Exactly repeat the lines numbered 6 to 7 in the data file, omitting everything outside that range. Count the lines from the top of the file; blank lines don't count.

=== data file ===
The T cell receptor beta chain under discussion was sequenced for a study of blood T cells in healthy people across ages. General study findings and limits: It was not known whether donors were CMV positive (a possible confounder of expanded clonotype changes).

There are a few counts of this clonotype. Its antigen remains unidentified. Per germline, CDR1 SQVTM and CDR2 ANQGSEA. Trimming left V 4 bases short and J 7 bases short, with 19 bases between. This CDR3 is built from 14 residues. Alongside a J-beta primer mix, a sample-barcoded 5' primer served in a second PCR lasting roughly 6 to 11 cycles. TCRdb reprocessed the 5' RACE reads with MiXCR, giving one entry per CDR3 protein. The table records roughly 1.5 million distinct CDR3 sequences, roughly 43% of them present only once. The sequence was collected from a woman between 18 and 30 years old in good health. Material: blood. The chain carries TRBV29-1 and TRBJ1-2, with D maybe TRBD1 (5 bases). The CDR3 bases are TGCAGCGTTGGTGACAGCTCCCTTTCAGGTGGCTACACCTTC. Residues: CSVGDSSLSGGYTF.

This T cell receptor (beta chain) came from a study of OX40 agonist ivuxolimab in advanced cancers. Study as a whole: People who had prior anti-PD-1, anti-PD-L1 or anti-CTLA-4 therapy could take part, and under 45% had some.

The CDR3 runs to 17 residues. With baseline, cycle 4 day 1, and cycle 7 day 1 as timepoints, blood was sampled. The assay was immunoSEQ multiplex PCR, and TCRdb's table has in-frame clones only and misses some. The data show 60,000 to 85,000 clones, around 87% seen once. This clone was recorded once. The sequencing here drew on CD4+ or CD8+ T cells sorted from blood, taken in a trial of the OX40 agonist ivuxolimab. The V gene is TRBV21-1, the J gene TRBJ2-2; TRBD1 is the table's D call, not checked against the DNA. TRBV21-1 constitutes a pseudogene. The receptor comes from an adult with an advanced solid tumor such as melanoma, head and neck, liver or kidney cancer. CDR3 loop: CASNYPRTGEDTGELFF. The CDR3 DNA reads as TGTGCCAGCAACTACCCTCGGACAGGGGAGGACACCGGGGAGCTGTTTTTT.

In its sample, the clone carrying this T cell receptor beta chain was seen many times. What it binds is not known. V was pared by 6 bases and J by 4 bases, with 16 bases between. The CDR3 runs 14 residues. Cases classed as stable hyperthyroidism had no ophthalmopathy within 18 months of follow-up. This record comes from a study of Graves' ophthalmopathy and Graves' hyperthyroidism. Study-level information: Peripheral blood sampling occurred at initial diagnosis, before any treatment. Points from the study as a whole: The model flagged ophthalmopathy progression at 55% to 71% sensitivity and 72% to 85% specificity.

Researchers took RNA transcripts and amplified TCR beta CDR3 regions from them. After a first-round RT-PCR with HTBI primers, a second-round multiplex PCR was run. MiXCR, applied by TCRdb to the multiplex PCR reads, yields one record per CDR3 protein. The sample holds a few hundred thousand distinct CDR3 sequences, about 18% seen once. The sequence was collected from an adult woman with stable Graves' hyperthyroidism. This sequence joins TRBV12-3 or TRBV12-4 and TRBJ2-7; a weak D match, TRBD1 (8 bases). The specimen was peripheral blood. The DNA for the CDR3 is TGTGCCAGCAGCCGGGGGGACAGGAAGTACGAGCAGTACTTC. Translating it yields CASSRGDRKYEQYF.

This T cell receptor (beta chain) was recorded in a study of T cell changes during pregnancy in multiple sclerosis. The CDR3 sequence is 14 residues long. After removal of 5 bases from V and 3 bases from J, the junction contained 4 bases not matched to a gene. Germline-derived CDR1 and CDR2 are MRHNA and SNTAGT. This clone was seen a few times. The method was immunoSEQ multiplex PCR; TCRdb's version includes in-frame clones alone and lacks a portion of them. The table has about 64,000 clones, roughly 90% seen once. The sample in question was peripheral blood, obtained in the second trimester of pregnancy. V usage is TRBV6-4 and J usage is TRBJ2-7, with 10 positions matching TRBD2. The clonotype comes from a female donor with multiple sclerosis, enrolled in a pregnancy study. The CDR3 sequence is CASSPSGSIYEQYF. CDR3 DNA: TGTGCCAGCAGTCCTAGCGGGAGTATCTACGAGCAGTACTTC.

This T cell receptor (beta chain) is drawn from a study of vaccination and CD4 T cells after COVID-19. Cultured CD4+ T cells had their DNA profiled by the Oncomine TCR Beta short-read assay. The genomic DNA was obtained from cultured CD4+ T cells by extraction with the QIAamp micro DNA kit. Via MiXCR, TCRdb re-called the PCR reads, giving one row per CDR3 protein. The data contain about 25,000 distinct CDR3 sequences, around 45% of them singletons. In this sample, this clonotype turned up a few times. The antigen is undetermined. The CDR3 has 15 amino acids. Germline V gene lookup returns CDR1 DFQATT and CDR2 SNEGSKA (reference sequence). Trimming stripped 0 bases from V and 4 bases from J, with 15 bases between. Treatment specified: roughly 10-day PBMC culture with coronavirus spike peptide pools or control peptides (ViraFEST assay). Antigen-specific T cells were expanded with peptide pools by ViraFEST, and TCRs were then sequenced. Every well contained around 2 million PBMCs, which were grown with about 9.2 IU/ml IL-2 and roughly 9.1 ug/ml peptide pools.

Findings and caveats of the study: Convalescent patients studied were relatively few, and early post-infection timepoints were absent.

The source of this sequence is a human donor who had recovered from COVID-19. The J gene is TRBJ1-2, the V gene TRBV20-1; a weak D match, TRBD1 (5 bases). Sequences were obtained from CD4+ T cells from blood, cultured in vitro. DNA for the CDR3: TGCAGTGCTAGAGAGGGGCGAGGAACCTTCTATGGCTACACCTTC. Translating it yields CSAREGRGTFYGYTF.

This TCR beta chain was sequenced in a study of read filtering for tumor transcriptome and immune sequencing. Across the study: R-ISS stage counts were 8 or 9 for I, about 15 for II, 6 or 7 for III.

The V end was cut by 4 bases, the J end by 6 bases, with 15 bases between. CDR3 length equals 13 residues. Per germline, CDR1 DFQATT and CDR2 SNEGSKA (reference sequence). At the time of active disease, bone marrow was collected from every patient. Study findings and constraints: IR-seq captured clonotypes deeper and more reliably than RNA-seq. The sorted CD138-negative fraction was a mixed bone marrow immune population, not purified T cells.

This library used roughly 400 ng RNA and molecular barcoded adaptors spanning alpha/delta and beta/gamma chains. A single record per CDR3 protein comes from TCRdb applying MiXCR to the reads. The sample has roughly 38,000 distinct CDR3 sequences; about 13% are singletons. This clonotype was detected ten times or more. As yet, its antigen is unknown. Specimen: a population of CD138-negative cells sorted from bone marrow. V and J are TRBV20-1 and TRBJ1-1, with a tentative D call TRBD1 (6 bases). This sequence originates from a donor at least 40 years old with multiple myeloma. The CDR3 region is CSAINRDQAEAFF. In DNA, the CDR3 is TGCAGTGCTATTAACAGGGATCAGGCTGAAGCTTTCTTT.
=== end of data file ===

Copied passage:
Researchers took RNA transcripts and amplified TCR beta CDR3 regions from them. After a first-round RT-PCR with HTBI primers, a second-round multiplex PCR was run. MiXCR, applied by TCRdb to the multiplex PCR reads, yields one record per CDR3 protein. The sample holds a few hundred thousand distinct CDR3 sequences, about 18% seen once. The sequence was collected from an adult woman with stable Graves' hyperthyroidism. This sequence joins TRBV12-3 or TRBV12-4 and TRBJ2-7; a weak D match, TRBD1 (8 bases). The specimen was peripheral blood. The DNA for the CDR3 is TGTGCCAGCAGCCGGGGGGACAGGAAGTACGAGCAGTACTTC. Translating it yields CASSRGDRKYEQYF.

This T cell receptor (beta chain) was recorded in a study of T cell changes during pregnancy in multiple sclerosis. The CDR3 sequence is 14 residues long. After removal of 5 bases from V and 3 bases from J, the junction contained 4 bases not matched to a gene. Germline-derived CDR1 and CDR2 are MRHNA and SNTAGT. This clone was seen a few times. The method was immunoSEQ multiplex PCR; TCRdb's version includes in-frame clones alone and lacks a portion of them. The table has about 64,000 clones, roughly 90% seen once. The sample in question was peripheral blood, obtained in the second trimester of pregnancy. V usage is TRBV6-4 and J usage is TRBJ2-7, with 10 positions matching TRBD2. The clonotype comes from a female donor with multiple sclerosis, enrolled in a pregnancy study. The CDR3 sequence is CASSPSGSIYEQYF. CDR3 DNA: TGTGCCAGCAGTCCTAGCGGGAGTATCTACGAGCAGTACTTC.